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Road work goes full throttle through fall

Had enough of road work?

Ba-ba-ba-baby, you ain't seen nothin' yet.

Because good news goes down better here it is: Construction on Highway 34 will be finished on time, contractors promise.

Mark your calendars for Nov. 15 - or Nov. 4. "We want to go deer hunting," the contractors laughed about the earlier date. The deer opener is Nov. 8. That incentive will keep them working 14-hour days, 80-hour weeks.

For the not-so-good news, you may want to grab a scorecard and pencil.

Work will begin Monday, Aug. 18, on Highway 34 at Akeley to Highway 371 in Walker. That work, paving, culvert replacements and turn lane construction, is expected to be finished Sept. 22.

The following day, Aug. 19, 19.5 miles of Highway 71 north of Park Rapids to the junction of Highway 200 will be paved. Motorists can expect intermittent delays with lane closures and a pilot car guiding them through the construction zone. That project will be finished Aug. 27.

Work will also begin on four Park Rapids city streets Aug. 18. Hollinger Street, Bear Path Drive, Eagle Drive and Edmond Drive will all be paved. Those projects, costing almost $600,000, are scheduled to take a month.

Contractors for the major Highway 34 project through Park Rapids held a progress meeting Thursday in which they discussed the job and the maze of cables, conduits, gas lines and other surprises they've encountered underground that has complicated the work.

"It is a slow, tedious process," said Berry Crist of Citi Lites Locating, one of the subcontractors.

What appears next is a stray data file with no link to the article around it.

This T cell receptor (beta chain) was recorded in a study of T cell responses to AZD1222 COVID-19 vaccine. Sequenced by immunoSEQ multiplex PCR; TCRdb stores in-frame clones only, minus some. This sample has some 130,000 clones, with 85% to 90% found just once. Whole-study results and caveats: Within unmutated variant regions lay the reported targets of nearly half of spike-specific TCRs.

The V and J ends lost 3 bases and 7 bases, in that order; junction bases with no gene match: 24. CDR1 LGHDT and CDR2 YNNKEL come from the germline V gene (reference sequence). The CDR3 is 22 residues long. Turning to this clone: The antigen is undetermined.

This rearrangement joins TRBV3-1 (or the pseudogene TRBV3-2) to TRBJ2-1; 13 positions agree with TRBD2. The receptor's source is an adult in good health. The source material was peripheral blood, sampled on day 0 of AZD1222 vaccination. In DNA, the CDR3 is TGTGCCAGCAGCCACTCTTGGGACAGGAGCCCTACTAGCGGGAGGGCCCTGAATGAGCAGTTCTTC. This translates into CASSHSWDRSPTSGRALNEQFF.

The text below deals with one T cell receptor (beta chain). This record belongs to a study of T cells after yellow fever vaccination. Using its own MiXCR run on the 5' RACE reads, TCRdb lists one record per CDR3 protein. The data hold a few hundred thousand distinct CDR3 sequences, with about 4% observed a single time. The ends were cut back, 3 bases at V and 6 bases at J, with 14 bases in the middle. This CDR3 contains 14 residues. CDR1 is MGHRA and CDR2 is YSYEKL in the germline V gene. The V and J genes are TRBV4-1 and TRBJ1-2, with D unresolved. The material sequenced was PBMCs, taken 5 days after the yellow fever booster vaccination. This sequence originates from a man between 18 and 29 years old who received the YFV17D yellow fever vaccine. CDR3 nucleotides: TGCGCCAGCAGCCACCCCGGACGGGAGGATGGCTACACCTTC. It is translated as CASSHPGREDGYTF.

Because the infrastructure is 60 years old and city records aren't quite accurate, the excavation work has been a continual challenge, contractors agreed.

"There's things underground we don't know about 'til we open it up," Crist said.

Next week the underground work will begin, installing a water main and lines, catch basins, box culverts and hydrants.

It only took a few days to strip all the old asphalt from the north lanes, haul it away and stockpile it near Wolf Lake, where some of it will be recycled into the new bituminous pavement.

The underground work is expected to take a month. Then the curb paving will begin. When that's done, a lift of asphalt will be put down and then two additional layers will cover the entire project.

The final touch will be the landscaping this fall. Trees and shrubs will be planted along the boulevards. More landscaping will occur in the spring.

Contractors said for the most part, the work has gone well. Early summer rains didn't slow the progress.

But traffic has been problematic at times, they all admitted, and workers have received the occasional single-digit salute from drivers, they admitted.

"People don't know how to use a four-way stop," said project supervisor Al Minnerath, foreman for Central Specialties, the prime contractor.

There have been numerous accidents this summer along the work zone, mostly near the stop signs on Central Avenue and near Eastern Avenue.

"They get impatient, they just aren't paying attention," said Minnesota Department of Transportation inspector Gary Baltes.

"Sometimes they're coming through a little fast," he added. The 30 mph speed limits may feel like a crawl to motorists, but to a worker on the road it feels like traffic is whizzing by, Baltes said. And most motorists are going faster than the posted limit.

Traffic has also slowed trucks hauling asphalt off the old roadway, the workers said. Impatient drivers often ignore signaling truckers trying to pull into traffic to get the loads off the north roadway.

Scott Olson, the manager of the Park Rapids Municipal Liquor Store, presented his monthly revenues to the city council Monday night, remarking that the revenues were secondary. "I really need a driveway," he told the council.

The contractors say aside from those right-of-way and access issues, business owners along the highway have been understanding and patient

The patience of the motoring public may be sorely tested over the next month, however.